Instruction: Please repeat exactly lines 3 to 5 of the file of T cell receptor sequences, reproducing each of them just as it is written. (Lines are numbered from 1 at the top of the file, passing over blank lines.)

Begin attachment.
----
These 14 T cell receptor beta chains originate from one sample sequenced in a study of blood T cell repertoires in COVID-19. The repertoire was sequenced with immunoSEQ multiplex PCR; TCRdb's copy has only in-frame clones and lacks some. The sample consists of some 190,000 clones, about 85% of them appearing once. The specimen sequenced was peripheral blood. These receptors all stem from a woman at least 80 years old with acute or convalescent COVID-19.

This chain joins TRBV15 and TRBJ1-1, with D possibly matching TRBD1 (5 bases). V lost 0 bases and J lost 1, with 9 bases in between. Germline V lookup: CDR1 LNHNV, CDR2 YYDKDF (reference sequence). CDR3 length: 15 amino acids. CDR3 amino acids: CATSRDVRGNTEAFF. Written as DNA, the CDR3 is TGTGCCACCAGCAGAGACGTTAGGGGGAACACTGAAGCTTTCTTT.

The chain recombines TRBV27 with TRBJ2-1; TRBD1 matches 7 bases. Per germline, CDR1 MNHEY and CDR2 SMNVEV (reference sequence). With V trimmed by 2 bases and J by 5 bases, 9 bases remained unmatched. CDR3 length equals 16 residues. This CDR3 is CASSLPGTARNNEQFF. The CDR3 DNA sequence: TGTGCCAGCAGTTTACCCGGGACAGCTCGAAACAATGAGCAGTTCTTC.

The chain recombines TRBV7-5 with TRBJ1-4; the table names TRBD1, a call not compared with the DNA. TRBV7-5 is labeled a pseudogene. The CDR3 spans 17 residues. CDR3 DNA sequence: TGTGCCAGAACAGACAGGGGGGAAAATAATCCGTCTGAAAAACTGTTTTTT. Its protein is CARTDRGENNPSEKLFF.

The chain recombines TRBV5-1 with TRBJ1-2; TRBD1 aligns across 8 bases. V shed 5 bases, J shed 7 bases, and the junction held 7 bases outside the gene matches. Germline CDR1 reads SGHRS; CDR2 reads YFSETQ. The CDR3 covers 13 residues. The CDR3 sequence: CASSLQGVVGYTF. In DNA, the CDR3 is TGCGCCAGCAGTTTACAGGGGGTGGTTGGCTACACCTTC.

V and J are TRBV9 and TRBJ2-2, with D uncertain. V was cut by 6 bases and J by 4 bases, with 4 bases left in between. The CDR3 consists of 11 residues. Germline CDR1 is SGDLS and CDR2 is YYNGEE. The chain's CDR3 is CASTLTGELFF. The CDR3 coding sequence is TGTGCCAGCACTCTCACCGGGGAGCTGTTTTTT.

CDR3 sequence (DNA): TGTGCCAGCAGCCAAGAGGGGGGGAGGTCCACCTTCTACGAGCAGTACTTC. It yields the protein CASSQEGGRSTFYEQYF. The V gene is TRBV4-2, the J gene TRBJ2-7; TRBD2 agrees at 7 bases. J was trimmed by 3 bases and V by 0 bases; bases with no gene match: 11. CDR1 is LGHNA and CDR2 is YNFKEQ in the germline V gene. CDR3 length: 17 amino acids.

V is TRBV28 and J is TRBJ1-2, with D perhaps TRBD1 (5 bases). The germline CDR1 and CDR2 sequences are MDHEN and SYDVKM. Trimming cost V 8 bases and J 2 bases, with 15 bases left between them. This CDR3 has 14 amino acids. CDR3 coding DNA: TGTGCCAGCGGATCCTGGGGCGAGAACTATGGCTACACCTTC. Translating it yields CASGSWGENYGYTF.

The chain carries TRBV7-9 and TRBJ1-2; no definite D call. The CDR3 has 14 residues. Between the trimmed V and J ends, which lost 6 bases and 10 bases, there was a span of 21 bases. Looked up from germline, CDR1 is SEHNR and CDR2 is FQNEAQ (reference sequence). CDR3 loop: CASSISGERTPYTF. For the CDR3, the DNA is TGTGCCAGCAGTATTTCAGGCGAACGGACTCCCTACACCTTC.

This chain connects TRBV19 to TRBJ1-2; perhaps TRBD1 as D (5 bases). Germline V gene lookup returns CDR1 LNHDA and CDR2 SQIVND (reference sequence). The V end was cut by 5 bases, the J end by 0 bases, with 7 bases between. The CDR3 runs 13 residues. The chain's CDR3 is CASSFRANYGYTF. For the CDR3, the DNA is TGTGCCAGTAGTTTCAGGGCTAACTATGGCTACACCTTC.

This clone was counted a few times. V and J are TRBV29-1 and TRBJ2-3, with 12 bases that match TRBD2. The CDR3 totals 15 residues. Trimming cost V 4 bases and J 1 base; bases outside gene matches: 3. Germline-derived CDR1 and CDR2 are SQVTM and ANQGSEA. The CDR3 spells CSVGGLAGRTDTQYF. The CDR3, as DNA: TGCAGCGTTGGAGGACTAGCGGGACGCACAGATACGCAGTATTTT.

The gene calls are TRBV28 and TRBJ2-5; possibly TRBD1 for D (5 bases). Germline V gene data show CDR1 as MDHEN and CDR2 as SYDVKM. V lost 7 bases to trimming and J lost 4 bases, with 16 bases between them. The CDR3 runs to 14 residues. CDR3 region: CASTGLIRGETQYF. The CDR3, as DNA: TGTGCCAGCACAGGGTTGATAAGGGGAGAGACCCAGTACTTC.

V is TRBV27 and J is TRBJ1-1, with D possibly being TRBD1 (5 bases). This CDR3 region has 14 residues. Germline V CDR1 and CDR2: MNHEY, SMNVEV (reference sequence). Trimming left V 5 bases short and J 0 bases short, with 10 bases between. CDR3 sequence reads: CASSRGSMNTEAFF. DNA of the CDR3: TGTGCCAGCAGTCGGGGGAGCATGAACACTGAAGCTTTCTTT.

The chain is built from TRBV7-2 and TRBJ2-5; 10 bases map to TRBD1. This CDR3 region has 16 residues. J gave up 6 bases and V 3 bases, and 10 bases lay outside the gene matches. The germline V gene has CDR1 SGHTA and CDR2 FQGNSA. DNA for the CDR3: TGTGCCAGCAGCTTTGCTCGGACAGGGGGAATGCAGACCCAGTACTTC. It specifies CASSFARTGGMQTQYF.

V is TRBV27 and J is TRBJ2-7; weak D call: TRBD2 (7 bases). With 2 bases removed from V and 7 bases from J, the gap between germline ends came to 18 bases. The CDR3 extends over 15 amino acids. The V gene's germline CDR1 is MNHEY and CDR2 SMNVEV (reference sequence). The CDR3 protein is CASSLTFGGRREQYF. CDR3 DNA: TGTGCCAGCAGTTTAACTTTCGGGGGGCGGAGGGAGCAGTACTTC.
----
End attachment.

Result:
The chain recombines TRBV27 with TRBJ2-1; TRBD1 matches 7 bases. Per germline, CDR1 MNHEY and CDR2 SMNVEV (reference sequence). With V trimmed by 2 bases and J by 5 bases, 9 bases remained unmatched. CDR3 length equals 16 residues. This CDR3 is CASSLPGTARNNEQFF. The CDR3 DNA sequence: TGTGCCAGCAGTTTACCCGGGACAGCTCGAAACAATGAGCAGTTCTTC.

The chain recombines TRBV7-5 with TRBJ1-4; the table names TRBD1, a call not compared with the DNA. TRBV7-5 is labeled a pseudogene. The CDR3 spans 17 residues. CDR3 DNA sequence: TGTGCCAGAACAGACAGGGGGGAAAATAATCCGTCTGAAAAACTGTTTTTT. Its protein is CARTDRGENNPSEKLFF.

The chain recombines TRBV5-1 with TRBJ1-2; TRBD1 aligns across 8 bases. V shed 5 bases, J shed 7 bases, and the junction held 7 bases outside the gene matches. Germline CDR1 reads SGHRS; CDR2 reads YFSETQ. The CDR3 covers 13 residues. The CDR3 sequence: CASSLQGVVGYTF. In DNA, the CDR3 is TGCGCCAGCAGTTTACAGGGGGTGGTTGGCTACACCTTC.